Rocket Complex Thinks Small as Markets Change
By JOANN SNODERLY email@example.com | Posted: Friday, June 16, 2017 9:00 am
Representatives of Alaska Aerospace Corporation on Wednesday said they hope to increase launch frequency from Kodiak Island to at least three to four launches per year at a town hall meeting in Kodiak.
Increasing launch frequency from Kodiak will require attracting commercial customers, said Barry King, Alaska Aerospace director of range operations. Alaska Aerospace operates the Pacific Spaceport Complex-Alaska located at Narrow Cape on Kodiak Island.
The company sees opportunity in the developing small launch vehicle market.
Currently, companies or organizations that need to launch a small nano-satellite or cube satellite typically hitch a ride with a larger payload, taking up unused space in the launch vehicle at a lower cost. Limited space and launch frequency have generated a backlog of customers hoping to get their small satellites into orbit, said John Cramer, AAC director of administration and facilities.
In response to that demand, launch vehicle companies like Rocket Lab and Vector Space Systems are developing small rockets that can be launched often and inexpensively.
On May 25, Rocket Lab successfully launched its small Electron rocket from New Zealand. Alaska Aerospace provided a mobile range safety and telemetry system and support personnel to assist in that launch.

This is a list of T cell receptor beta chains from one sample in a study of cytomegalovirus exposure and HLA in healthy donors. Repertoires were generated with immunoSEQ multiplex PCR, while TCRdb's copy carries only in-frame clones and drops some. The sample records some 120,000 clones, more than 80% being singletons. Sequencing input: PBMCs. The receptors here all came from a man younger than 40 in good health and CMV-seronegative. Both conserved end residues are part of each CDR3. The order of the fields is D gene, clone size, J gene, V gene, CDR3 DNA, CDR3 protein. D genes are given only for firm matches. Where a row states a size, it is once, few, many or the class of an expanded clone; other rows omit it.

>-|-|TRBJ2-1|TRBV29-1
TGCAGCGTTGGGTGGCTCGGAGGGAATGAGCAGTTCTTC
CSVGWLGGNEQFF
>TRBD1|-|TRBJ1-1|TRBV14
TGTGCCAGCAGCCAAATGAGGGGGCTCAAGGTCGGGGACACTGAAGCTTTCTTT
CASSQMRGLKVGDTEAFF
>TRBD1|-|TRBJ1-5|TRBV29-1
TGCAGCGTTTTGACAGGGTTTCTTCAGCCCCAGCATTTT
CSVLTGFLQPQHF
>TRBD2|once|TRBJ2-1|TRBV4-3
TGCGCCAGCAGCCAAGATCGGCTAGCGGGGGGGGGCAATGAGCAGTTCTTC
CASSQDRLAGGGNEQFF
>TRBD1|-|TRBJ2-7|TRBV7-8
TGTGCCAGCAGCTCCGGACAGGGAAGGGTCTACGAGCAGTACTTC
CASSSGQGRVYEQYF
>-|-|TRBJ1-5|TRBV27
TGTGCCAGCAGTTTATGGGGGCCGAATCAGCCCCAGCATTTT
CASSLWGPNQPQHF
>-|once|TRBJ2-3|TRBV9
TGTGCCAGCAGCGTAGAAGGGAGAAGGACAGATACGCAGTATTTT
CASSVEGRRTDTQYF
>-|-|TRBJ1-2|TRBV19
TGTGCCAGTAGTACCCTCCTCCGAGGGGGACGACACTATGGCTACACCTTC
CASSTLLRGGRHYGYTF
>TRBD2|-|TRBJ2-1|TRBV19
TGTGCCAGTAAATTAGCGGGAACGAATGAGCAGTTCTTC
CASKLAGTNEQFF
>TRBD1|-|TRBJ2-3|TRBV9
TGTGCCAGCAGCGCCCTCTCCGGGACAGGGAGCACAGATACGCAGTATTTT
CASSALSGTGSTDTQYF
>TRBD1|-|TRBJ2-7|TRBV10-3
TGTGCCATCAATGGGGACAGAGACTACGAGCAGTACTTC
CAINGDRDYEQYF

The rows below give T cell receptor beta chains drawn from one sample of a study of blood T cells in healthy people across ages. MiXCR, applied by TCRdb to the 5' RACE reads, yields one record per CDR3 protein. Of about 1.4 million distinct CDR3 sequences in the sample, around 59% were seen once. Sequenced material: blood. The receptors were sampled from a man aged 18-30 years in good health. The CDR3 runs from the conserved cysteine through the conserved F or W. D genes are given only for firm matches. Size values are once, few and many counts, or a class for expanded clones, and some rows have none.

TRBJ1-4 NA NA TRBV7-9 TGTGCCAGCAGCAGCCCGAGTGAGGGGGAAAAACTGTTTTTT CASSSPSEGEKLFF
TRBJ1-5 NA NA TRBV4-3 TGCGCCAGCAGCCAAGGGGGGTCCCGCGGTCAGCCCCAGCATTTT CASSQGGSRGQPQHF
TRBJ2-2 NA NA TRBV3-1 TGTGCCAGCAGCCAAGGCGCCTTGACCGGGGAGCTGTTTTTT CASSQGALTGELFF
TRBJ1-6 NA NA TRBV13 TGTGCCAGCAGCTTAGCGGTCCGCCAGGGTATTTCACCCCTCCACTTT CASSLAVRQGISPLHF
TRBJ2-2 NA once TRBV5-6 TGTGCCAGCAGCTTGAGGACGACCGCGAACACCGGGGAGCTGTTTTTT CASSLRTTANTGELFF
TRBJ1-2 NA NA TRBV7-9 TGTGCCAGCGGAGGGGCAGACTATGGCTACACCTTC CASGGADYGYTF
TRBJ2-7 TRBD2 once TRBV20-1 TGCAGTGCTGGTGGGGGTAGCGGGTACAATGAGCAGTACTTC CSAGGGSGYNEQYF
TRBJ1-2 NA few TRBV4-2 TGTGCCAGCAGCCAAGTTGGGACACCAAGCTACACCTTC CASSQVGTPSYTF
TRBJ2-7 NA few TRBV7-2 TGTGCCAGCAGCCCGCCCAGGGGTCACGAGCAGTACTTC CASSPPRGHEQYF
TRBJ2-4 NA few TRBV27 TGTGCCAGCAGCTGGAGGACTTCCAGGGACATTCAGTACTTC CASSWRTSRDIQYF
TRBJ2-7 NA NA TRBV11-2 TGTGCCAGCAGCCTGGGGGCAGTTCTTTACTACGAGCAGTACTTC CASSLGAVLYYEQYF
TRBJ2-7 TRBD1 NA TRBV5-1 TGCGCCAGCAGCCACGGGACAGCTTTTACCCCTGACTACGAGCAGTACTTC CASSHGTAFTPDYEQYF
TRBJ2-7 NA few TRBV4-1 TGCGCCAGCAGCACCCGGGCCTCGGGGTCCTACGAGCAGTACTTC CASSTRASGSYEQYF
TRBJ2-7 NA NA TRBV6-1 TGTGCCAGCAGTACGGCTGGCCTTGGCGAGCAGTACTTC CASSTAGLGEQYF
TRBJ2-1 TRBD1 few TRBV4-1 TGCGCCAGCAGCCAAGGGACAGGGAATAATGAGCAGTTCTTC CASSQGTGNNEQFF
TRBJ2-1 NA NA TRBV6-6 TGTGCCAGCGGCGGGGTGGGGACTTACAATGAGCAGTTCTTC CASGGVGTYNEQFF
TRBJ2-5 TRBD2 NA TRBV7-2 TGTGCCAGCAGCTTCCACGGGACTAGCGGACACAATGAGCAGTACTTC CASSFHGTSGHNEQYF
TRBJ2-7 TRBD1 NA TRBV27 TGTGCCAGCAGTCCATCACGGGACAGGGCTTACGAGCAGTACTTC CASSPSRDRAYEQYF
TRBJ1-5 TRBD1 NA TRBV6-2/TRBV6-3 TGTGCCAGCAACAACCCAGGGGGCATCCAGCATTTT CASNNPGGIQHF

“The industry is changing, and it’s really been changing in the last five years, and nobody in the small launch vehicle community has been successful yet to get a small, cheap vehicle operating frequently,” King said. “But we think the Rocket Labs and a couple other customers that we’re talking to are going to be successful over the next year, and then these small guys have a ride they can afford.”
As the industry develops, Alaska Aerospace hopes to attract these companies to the PSCA. It is a new direction for the company and the launch facility.
A total of 17 launches have occurred from the Kodiak launch facility since its first launch in November 1998, including the failed August 2014 launch that was destroyed moments after takeoff, damaging structures and shuttering the facility to launches until repairs could be completed.
All 17 have been government launches, and the next two will be as well.
Repairs were finalized in late 2016 and the first activity since the 2014 incident is scheduled to occur this summer, when the U.S. Missile Defense Agency conducts two tests of the Terminal High Altitude Area Defense system from the complex.
According to King, however, Alaska Aerospace is currently negotiating with three commercial companies to launch from the Pacific Spaceport Complex-Alaska.
“We anticipate one to two (commercial missions) here next year,” King said.
AAC has a signed contract with one commercial customer for launches from Kodiak. Company leadership has thus far declined to name the customer.
“Our goal is to have a large share of (the small launch vehicle) market. That’s really where we want to take PSCA,” King said. “We still want to have our government customers, but we want a large share of that small satellite, small launch vehicle market to be launched out of here.”
According to Cramer, “That’s what’s coming. That’s the future.”
Snoderly can be reached at (907) 512-2624. Follow her on Twitter, @KDMjoann